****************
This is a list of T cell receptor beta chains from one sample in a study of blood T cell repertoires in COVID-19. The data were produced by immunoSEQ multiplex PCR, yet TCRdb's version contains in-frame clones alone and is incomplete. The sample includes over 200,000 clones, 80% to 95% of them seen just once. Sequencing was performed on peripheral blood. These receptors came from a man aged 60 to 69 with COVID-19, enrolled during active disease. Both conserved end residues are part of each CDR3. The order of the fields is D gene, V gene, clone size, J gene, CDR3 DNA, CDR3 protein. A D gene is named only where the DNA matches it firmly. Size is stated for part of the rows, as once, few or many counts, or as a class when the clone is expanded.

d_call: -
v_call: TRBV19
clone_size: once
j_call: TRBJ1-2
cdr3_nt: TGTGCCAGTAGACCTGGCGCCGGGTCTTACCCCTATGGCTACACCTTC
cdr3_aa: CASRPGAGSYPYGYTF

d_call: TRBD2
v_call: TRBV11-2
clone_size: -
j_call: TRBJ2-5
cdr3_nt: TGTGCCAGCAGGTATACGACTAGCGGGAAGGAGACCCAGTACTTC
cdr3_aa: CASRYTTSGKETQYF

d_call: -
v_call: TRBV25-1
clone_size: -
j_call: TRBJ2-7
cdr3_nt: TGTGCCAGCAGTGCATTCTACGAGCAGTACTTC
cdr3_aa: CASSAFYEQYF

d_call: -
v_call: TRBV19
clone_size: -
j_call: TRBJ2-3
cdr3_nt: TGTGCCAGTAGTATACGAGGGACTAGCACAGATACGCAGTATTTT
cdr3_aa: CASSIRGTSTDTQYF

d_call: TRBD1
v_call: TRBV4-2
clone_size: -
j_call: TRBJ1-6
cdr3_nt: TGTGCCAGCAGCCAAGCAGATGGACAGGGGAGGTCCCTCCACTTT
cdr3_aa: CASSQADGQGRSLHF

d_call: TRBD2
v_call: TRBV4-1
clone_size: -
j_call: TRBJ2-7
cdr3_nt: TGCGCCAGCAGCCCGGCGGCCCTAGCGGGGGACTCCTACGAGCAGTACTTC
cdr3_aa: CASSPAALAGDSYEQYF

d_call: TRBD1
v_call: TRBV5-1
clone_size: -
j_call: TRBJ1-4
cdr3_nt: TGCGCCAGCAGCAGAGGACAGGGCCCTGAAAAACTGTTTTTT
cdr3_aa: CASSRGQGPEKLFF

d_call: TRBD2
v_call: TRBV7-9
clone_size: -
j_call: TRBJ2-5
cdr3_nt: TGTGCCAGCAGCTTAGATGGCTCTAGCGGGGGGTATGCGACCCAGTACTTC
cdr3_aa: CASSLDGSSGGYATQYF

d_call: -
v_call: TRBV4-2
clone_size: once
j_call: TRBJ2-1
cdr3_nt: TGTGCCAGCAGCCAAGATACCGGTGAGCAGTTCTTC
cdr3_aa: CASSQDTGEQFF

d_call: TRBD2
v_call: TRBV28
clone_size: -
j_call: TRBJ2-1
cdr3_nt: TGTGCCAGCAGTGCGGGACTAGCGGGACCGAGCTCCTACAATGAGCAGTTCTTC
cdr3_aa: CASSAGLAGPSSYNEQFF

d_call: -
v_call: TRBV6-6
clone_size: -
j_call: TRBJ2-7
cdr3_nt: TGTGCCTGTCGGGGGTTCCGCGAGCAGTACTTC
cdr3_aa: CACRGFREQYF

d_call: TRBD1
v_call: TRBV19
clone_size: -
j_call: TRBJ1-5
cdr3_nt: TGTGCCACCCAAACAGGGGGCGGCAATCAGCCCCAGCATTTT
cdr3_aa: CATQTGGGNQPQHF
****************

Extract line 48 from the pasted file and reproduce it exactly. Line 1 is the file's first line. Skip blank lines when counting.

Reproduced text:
cdr3_nt: TGTGCCAGCAGCTTAGATGGCTCTAGCGGGGGGTATGCGACCCAGTACTTC